July 14, 2020

A Statement from CBA President Rob Erney re: Fred Benton’s Public Service

The Columbus Bar Association was recently proud to learn that one of the community’s long-time, distinguished attorneys, Fred Benton, was invited by Mayor Ginther to serve on a working group assigned to recommend operational and structural features of a new Columbus civilian police review board.

Fred is a highly regarded and knowledgeable resource. Our Mayor was wise to ask for his assistance and we appreciate Fred’s willingness to volunteer his time in support of this important public effort.


After Mayor Ginther announced his appointments to this working group, he faced public criticism for Fred’s appointment because Fred’s practice includes the representation of those accused of crimes. This sort of criticism is completely out of bounds.

It is a central – and critical – feature of our constitutional system that all those accused of crimes have the opportunity to be represented by counsel. The fact that a member of the bar has dedicated some or all of his or her practice to this work is to be commended – and it is certainly not a basis for denying any such individual the opportunity to further serve the community.

Fred’s willingness to serve as a volunteer member of this working group is another example of his commitment to the highest ideals of our profession. It is entirely consistent with his years of commitment to assuring that all those accused of crimes have the opportunity to avail themselves of the constitutionally protected right to counsel.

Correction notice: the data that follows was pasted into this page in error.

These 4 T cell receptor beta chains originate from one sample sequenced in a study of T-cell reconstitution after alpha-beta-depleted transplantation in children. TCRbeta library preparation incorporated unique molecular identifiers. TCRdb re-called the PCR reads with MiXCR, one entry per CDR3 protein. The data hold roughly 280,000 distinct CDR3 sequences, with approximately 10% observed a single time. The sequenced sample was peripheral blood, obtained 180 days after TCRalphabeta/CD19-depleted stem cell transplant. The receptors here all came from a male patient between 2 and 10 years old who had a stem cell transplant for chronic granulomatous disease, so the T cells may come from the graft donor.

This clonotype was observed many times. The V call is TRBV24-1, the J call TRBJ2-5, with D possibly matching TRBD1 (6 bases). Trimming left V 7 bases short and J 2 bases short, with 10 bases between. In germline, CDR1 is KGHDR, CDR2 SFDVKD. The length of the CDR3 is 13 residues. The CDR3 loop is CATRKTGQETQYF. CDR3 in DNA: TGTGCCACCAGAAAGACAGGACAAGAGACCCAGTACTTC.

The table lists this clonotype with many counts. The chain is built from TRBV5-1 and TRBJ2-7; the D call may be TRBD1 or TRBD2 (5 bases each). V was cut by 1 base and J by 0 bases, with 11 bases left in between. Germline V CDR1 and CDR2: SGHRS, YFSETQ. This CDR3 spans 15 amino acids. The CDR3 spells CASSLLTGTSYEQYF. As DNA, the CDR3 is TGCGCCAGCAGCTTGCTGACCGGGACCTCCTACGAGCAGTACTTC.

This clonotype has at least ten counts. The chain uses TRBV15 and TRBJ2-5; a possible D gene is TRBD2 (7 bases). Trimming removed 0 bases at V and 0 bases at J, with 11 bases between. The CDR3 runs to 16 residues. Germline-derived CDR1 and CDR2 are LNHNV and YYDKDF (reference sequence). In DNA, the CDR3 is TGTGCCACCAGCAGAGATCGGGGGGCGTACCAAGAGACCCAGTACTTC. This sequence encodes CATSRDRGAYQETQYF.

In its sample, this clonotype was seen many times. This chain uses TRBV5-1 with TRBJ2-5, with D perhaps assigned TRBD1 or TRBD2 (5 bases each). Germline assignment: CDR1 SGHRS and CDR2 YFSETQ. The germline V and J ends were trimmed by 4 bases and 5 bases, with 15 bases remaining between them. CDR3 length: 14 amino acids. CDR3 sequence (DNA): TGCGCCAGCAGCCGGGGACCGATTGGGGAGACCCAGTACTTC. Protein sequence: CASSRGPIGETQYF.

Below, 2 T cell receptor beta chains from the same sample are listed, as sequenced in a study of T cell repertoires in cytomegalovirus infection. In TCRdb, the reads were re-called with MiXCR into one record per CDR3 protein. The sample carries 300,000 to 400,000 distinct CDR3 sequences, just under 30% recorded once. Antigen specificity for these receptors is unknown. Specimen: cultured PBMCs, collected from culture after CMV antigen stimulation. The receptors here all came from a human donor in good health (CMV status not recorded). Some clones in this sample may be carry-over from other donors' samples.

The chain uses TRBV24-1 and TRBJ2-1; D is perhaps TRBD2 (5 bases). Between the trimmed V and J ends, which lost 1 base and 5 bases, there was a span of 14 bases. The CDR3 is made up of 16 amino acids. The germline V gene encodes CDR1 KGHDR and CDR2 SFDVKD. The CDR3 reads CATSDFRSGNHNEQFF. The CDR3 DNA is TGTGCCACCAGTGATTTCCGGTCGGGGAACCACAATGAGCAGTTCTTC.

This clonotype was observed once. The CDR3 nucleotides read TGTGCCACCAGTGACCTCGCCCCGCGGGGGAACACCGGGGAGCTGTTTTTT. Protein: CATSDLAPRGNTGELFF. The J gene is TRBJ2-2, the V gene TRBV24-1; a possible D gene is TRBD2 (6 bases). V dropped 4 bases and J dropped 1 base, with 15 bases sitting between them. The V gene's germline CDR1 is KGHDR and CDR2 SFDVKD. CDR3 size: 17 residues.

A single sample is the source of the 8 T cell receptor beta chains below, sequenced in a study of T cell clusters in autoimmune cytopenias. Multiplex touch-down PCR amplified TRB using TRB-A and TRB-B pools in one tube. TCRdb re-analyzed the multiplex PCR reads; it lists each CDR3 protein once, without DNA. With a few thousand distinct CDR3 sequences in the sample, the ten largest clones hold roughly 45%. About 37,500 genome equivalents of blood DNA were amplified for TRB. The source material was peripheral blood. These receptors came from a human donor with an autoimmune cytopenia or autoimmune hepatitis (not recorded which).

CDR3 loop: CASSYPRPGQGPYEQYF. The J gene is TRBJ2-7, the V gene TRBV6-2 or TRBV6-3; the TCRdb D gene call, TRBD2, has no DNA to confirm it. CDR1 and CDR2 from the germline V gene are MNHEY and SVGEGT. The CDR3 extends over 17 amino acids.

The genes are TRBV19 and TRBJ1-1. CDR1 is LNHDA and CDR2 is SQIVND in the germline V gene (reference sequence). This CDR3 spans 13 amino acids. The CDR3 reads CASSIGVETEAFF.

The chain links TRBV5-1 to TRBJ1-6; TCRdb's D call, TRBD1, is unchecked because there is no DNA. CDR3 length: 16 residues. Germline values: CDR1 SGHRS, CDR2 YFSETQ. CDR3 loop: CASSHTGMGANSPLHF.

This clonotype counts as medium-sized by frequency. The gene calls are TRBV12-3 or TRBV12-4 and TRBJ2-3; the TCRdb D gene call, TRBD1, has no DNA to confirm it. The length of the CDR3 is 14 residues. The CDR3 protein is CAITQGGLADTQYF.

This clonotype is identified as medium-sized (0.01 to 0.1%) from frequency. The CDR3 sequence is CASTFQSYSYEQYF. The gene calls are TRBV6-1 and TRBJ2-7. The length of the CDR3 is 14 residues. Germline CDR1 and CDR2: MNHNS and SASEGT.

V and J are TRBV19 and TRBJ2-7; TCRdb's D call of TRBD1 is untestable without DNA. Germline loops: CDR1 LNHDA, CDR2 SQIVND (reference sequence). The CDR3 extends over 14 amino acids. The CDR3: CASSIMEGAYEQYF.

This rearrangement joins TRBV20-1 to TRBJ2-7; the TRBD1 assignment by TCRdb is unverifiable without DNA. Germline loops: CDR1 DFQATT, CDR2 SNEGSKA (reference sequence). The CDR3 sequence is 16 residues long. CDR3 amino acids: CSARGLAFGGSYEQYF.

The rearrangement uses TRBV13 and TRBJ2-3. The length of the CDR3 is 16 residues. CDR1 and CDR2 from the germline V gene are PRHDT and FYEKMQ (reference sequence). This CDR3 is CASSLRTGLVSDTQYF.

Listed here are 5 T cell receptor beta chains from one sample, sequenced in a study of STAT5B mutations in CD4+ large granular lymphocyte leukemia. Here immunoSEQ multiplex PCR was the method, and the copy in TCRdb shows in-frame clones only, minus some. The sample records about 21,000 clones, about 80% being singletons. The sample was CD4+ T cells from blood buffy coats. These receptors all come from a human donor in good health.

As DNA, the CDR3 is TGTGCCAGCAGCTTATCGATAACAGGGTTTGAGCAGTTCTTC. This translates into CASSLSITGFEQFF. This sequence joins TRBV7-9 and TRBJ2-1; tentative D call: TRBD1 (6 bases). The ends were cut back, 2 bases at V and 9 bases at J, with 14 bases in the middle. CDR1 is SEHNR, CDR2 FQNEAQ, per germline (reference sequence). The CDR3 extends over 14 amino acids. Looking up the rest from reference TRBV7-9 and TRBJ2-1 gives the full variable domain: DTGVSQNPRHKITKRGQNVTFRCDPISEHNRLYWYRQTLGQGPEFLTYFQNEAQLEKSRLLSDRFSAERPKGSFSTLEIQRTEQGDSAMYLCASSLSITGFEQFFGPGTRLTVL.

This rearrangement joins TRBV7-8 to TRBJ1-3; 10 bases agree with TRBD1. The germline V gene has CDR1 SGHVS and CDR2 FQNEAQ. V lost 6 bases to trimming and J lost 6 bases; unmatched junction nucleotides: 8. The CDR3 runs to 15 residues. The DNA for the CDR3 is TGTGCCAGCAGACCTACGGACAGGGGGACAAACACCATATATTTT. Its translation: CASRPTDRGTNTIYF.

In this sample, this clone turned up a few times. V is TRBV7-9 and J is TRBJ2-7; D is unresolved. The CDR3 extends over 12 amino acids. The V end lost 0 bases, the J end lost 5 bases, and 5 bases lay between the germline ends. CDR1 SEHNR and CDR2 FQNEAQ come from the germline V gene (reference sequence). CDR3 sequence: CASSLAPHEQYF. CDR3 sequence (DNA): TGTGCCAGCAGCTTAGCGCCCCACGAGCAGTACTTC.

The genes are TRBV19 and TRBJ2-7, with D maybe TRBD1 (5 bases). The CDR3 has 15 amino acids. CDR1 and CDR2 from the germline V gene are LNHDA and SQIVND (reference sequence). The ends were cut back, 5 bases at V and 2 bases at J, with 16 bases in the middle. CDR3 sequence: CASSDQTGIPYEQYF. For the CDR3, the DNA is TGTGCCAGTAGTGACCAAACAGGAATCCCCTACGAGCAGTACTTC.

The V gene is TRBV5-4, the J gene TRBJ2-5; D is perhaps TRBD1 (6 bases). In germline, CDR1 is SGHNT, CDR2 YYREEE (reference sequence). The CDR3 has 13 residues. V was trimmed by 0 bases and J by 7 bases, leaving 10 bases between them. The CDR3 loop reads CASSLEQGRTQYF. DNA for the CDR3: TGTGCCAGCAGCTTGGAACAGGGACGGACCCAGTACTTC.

Those who would suggest that Fred cannot effectively fulfill this volunteer role - because of the clients he represents - do not fully appreciate the role of lawyers in our society and Fred’s history of commitment to the needs of our community. I have discussed all of this with Fred and I am pleased that his commitment to this task, like his commitment to many others, remains undisturbed by the public criticism.


Robert D. Erney
President, Columbus Bar Association

It is a central – and critical – feature of our constitutional system that all those accused of crimes have the opportunity to be represented by counsel.